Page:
Research with an impact on the pharmaceuticals of the future2021-06-23
A grant of nearly SEK 10 million from the Knowledge Foundation allows researchers at Karlstad University to launch a new research project dedicated to the contribution of modern digitisation technology to pharmaceutical quality assurance and development. The accelerated rate of development of Covid-19 vaccines has raised the demand to speed up the development process for other pharmaceuticals. This research will help make pharmaceutical development quicker and more cost-efficient.
The Karlstad University research group will study the possible use of modern digitisation technology in the quality assurance and development of oligonucleotides — bioinspired molecules that play a role in the next generation of pharmaceuticals. The project will be based on excellence in separation science, high resolution biosensor technology, and machine learning and will investigate how modern digitisation technology can speed up the development of new quality assurance methods.
“We are very pleased about the grant and excited to start the project with our corporate partners”, says Torgny Fornstedt, professor of Analytical Chemistry at Karlstad University and research project director. “We hope that the Knowledge Foundation grant will help us become an important player on the national stage. Synthesised oligonucleotides are a somewhat neglected area in the government’s biopharmaceuticals initiative. However, the synthesis, purification, and quality assurance of this type of pharmaceutical is the new major challenge faced by the pharmaceutical industry.”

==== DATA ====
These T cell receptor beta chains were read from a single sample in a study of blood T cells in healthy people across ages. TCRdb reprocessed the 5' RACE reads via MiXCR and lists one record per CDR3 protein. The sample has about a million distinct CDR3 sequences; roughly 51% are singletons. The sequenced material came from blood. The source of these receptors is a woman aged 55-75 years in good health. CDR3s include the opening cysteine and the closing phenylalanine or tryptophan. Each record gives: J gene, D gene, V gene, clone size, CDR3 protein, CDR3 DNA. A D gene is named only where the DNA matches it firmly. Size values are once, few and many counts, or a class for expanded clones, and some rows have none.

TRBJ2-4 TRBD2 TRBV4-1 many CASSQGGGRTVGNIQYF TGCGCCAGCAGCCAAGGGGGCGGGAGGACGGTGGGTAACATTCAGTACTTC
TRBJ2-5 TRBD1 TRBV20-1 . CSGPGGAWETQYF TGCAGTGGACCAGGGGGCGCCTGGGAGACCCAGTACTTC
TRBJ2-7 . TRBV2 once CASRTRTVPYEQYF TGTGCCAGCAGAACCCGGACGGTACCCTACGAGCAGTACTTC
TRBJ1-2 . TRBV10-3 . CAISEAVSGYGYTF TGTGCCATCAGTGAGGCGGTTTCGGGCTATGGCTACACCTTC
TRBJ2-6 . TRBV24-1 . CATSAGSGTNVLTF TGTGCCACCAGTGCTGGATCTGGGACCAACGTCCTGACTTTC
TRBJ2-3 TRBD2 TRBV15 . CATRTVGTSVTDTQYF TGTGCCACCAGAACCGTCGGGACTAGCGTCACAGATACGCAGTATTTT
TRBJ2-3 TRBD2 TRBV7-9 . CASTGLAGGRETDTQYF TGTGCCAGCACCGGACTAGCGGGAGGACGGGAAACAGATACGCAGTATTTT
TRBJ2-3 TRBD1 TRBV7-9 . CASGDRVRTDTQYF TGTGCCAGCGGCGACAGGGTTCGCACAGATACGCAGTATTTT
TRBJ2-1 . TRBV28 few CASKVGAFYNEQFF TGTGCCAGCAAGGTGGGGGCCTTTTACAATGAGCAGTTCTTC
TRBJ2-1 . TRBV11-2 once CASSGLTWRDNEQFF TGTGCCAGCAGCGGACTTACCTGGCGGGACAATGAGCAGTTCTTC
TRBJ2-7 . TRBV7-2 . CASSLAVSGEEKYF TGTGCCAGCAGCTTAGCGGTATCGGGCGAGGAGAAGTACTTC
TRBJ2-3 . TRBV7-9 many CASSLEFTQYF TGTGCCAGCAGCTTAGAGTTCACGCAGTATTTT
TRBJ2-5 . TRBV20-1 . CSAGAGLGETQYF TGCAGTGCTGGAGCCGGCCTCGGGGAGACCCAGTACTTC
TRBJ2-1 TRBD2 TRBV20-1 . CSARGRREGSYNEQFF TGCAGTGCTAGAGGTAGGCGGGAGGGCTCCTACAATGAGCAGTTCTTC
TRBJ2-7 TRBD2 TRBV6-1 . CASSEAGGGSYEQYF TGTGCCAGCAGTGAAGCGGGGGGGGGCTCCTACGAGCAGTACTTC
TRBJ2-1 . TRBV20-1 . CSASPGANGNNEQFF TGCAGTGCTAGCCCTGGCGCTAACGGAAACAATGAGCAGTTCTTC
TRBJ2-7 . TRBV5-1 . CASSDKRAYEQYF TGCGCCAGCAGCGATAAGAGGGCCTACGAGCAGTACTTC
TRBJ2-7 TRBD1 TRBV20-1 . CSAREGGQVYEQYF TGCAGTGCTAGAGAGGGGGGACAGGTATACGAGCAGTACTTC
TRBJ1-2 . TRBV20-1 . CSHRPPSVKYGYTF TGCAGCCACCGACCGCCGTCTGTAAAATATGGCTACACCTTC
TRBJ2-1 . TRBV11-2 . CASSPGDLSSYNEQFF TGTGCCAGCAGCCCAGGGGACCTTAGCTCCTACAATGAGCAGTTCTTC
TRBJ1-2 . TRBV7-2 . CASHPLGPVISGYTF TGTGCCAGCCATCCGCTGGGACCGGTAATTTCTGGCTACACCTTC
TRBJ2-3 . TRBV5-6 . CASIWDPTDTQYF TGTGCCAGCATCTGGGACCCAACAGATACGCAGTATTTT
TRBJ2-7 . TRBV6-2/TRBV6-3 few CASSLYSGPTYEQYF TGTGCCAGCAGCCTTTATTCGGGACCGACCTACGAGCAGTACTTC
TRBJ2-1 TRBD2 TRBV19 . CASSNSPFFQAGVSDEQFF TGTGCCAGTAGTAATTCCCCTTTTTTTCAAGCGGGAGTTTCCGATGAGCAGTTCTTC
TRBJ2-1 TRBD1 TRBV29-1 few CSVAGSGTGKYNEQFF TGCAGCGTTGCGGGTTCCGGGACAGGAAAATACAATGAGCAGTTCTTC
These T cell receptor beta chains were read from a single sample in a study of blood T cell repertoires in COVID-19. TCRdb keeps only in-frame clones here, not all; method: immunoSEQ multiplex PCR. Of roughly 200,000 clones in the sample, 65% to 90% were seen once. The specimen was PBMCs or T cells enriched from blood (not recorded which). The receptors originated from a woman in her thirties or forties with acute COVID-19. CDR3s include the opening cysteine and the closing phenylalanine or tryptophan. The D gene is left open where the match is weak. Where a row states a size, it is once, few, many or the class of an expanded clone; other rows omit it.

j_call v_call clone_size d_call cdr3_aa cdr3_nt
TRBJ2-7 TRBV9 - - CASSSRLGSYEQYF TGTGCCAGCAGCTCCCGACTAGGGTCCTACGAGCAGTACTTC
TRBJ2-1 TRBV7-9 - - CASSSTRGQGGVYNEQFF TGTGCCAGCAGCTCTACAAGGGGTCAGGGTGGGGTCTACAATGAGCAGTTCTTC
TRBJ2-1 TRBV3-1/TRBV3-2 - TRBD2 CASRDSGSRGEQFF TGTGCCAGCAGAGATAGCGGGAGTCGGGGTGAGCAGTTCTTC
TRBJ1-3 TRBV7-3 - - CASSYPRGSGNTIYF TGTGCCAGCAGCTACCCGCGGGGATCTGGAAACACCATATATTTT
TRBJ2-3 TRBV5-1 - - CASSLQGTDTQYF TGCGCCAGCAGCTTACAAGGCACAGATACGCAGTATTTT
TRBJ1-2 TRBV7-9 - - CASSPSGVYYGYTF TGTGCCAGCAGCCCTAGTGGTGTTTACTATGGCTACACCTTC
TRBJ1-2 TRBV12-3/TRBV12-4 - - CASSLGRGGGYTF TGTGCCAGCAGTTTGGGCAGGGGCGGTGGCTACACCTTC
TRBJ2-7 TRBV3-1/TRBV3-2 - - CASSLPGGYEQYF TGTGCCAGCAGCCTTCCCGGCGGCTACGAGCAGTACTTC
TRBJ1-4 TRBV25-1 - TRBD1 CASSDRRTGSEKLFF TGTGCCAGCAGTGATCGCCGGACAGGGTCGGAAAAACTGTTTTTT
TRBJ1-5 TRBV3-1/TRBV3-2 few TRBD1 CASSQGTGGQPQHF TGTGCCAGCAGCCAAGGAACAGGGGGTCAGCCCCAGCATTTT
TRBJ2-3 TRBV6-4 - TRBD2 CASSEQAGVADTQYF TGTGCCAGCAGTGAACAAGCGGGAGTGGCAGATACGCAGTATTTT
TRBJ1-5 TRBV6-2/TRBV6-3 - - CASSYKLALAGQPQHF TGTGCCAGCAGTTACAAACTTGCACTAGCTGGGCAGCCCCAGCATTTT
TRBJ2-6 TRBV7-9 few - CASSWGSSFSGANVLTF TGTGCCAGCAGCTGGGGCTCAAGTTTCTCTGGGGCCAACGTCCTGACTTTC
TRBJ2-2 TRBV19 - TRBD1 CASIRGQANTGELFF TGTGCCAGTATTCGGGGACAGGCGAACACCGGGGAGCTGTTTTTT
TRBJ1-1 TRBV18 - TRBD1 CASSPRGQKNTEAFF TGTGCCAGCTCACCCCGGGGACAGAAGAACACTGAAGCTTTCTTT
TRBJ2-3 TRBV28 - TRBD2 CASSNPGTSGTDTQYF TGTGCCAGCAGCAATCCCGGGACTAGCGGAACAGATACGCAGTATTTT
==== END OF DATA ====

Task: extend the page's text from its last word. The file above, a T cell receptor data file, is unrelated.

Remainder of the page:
“The new technology that our research will contribute to will allow for faster and more cost-efficient pharmaceutical development without compromising on quality”, says Torgny Fornstedt.
Research in collaboration with the pharmaceutical industry
Karlstad University’s partners are Agilent Technologies Sweden, Bio-Works Technologies, Cytiva, Scandinavian Gene Synthesis, and Astra Zeneca. The project will run from this autumn until 31 December 2024. The nearly SEK 10 million grant from the Knowledge Foundation and including co-funding from the University take the project revenue close to 20 million.
Comprehensive and interdisciplinary collaboration is ensured at Karlstad University through the inclusion of the Analytical Chemistry research group in the research environment of Pro2BE, Processes and Products for a Circular Bioeconomy, and cooperation with Computer Science and CTF, the Service Research Centre.
For more information, please contact Torgny Fornstedt, professor of Analytical Chemistry at Karlstad University, at +46 73271 28 90 or firstname.lastname@example.org